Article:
In the fall of 2013, 42 percent of our high school students were deemed “economically disadvantaged.” I had a number of students who were not native English speakers. I cannot wrap my head around how to serve a student who is unable to read or comprehend the language that the virtual curriculum is written in, let alone learn the technology (when it is functioning) without sitting beside them in the same space. Many of my non-native speakers had parents who did not speak English at all. These students often struggled for a very short time, and then I never saw their work again. They dropped out, moved on.

in early December, nearly 80 percent of our students were failing their classes.  At that time there were 303 students (12 percent of the school) enrolled in special education programs – and 259 of them were failing while 17 had no grade at all. Eighty-two percent of the 9th graders were failing. This kind of failure is in no way limited to this school; it is system-wide, reigning throughout the virtual-school world, explicitly true for K12, Inc. and its national network of online schools.

According to a July 2012 report published by the NEPConly 27.7 percent of K12, Inc. schools met the Annual Yearly Progress goals, as compared to 52 percent of brick and mortar public schools (Miron & Urschel, 2012).

Similarly, the same study calls attention to the fact that only 37.6 percent of students at full-time virtual schools graduate on time, as compared to the national average of 79.4 percent for all public high school students

In addition, CEO Ronald Packard was named in a 2012 class action complaint citing his alleged false statements regarding student performance and K12, Inc.’s “aggressive tactics” to recruit and enroll students in effort to cover up the 40-60 percent turnover rate (the parties reached a tentative $6.75 million settlement agreement in March 2013).

For a month I had 476 students on my rosters, in 30 different classes. In my classes, my students were writing narratives, argumentative and research papers and poetry – all of which I was committed to reading. I had students who struggled to find their way through the course pages to the assignment they wish to work on, and in their frustration they often emailed for direction. I had students who were struggling to find their way through life….

Each of these situations and many others required individual attention. How does anyone offer anything close to personal attention for over three-hundred students, most of whom you never see? Practices such as excusing (eliminating) assignments were the norm at the school. K12 Inc. calls it a “proficiency model” but it amounts to an easy route to course completion. Even the students who were more or less on pace were not learning deeply; they were often merely filling out digital worksheets as quickly as they could. The most motivated of my students regularly finished more than a dozen assignments in a day.  What kind of depth of learning could that offer? That kind of workload for K12 teachers created fertile ground for practices like minimizing curriculum or sending essays to India to be graded.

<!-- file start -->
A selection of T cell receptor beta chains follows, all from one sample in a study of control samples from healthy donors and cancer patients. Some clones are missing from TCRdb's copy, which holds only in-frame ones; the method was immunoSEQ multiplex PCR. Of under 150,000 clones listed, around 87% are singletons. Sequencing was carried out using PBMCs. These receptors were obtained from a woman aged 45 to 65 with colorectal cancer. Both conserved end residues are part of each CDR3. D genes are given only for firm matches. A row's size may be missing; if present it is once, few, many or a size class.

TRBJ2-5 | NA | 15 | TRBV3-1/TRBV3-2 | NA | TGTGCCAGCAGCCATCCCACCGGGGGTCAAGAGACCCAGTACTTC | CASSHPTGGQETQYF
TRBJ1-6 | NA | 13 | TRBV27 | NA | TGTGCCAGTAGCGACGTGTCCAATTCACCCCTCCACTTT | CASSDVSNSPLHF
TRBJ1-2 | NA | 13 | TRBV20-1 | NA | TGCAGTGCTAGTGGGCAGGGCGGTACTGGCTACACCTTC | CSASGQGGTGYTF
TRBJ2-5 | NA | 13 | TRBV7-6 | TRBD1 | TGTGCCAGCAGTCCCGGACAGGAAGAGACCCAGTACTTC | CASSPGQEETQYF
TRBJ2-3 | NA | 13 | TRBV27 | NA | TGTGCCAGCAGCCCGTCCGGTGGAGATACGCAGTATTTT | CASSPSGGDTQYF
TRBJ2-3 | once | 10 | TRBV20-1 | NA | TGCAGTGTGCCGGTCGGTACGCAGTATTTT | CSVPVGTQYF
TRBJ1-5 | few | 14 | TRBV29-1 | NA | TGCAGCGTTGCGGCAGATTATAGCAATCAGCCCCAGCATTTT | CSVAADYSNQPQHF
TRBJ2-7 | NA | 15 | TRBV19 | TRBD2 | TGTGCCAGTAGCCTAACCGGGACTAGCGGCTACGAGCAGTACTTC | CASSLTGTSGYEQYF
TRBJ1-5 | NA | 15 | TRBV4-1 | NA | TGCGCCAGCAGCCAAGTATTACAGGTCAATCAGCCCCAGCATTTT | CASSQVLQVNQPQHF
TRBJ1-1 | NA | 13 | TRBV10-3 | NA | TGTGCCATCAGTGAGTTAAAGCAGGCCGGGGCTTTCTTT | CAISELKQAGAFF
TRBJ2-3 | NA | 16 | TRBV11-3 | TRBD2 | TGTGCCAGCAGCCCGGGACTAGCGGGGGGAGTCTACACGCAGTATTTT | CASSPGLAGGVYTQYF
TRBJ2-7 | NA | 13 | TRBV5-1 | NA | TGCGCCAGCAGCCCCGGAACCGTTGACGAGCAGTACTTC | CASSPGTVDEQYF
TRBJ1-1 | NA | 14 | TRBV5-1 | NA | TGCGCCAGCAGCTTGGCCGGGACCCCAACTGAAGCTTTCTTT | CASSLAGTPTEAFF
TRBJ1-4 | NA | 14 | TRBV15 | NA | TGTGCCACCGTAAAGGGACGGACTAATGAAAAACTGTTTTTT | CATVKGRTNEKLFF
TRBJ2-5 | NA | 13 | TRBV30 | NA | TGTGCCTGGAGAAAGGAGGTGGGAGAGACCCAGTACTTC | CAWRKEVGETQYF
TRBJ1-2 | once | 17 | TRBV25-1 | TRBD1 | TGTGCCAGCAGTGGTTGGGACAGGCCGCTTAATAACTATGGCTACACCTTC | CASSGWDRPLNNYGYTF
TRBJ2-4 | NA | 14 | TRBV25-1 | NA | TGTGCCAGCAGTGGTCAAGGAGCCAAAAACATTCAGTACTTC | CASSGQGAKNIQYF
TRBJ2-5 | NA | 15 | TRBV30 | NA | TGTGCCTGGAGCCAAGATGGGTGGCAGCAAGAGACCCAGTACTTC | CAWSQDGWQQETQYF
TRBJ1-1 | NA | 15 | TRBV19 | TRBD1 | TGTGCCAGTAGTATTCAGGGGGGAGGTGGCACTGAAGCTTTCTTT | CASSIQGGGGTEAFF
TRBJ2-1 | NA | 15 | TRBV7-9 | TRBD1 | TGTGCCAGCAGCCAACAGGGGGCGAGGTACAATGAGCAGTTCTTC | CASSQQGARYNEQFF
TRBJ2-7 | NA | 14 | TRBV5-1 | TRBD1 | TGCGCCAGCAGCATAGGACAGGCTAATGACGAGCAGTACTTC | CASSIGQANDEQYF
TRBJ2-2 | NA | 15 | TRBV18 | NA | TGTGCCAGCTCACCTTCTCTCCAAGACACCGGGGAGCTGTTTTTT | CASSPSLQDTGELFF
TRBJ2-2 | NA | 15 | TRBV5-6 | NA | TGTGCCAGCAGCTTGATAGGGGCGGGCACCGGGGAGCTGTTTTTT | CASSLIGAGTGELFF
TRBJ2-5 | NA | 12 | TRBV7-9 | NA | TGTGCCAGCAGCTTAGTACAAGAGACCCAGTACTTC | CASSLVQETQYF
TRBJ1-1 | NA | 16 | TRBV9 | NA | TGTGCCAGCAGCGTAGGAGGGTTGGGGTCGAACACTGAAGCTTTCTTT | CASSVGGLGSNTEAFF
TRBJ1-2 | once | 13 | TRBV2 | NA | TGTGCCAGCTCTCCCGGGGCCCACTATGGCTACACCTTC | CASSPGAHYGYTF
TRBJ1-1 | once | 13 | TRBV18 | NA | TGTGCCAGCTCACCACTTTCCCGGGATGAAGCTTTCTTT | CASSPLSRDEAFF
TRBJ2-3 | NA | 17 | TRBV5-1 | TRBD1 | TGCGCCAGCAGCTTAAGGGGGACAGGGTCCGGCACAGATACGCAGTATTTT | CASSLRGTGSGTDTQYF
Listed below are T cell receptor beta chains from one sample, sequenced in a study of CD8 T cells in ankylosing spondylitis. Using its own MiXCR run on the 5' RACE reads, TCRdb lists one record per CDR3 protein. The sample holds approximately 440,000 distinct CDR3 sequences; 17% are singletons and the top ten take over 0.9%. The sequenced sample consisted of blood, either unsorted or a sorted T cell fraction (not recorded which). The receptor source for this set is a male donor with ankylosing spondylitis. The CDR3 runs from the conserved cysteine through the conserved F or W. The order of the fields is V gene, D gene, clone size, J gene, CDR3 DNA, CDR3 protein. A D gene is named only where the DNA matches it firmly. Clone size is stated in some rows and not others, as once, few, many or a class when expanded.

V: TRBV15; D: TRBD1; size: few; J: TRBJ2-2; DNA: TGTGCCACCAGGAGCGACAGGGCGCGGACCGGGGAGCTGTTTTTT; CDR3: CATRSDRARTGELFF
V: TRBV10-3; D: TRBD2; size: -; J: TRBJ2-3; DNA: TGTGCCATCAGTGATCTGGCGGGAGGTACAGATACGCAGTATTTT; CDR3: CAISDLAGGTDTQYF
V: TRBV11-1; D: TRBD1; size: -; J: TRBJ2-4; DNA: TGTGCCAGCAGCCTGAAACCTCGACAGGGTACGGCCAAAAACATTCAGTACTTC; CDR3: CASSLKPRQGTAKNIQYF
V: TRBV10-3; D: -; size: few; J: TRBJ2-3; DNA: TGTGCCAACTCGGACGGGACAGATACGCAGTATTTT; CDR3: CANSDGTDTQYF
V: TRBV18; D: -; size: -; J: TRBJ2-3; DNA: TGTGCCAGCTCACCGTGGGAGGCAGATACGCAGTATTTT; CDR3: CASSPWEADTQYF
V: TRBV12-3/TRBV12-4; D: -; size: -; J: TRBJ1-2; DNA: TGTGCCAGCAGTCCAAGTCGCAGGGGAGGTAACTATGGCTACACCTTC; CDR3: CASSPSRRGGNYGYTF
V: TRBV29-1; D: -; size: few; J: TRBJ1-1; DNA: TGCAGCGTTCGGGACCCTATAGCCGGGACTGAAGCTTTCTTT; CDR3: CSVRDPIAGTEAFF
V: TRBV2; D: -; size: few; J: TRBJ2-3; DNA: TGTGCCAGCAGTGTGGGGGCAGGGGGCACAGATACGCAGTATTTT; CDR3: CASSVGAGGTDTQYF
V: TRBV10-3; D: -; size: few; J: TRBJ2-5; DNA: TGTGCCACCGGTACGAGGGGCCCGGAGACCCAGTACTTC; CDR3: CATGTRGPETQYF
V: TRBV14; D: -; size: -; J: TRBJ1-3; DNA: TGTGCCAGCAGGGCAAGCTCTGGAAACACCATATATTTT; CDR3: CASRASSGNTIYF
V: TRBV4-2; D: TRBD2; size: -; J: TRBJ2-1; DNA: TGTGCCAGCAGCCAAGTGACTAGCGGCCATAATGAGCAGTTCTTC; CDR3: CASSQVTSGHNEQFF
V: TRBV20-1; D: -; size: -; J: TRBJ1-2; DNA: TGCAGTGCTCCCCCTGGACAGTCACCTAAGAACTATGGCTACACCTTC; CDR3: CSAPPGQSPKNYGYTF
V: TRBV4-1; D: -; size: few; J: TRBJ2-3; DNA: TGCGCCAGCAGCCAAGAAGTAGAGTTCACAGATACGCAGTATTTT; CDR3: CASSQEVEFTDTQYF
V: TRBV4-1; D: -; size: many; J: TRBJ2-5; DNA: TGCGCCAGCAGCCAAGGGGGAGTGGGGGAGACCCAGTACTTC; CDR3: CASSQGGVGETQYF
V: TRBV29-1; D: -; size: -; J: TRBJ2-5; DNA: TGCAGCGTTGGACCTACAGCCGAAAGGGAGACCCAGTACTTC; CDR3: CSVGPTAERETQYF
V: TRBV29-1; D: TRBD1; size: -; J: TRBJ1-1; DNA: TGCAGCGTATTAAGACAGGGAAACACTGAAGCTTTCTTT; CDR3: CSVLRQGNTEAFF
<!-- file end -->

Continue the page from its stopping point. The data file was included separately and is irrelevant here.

Last year I had a student who never showed up to class, never turned work in, skimmed by on gaming the system with a phone call every few weeks, just enough to keep from being dropped from the rosters. She called me three days after my final grades were submitted in June, desperate to find a way to graduate. I apologized, said my grades had been submitted, and offered information for the summer school we were holding. A week or so later, when I arrived for graduation an administrator pulled me aside to tell me that this student had passed “by the proficiency method” and would be graduating. Our graduation rate was so low that this was not a surprise to me, not after the year I had spent working in this system. I was learning how things worked. Similar things have happened elsewhere. In Tennessee an email was discovered at a K12, Inc. school directing teachers to delete poor grades.

The July 2012 NEPC report concludes that virtual schools are not adequately meeting the educational needs of students. “Children who enroll in a K12 Inc. cyberschool, who receive full-time instruction in front of a computer instead of in a classroom with a live teacher and other students, are more likely to fall behind in reading and math,” the authors state “These children are also more likely to move between schools or leave school altogether – and the cyberschool is less likely to meet federal education standards.”


Donna Garner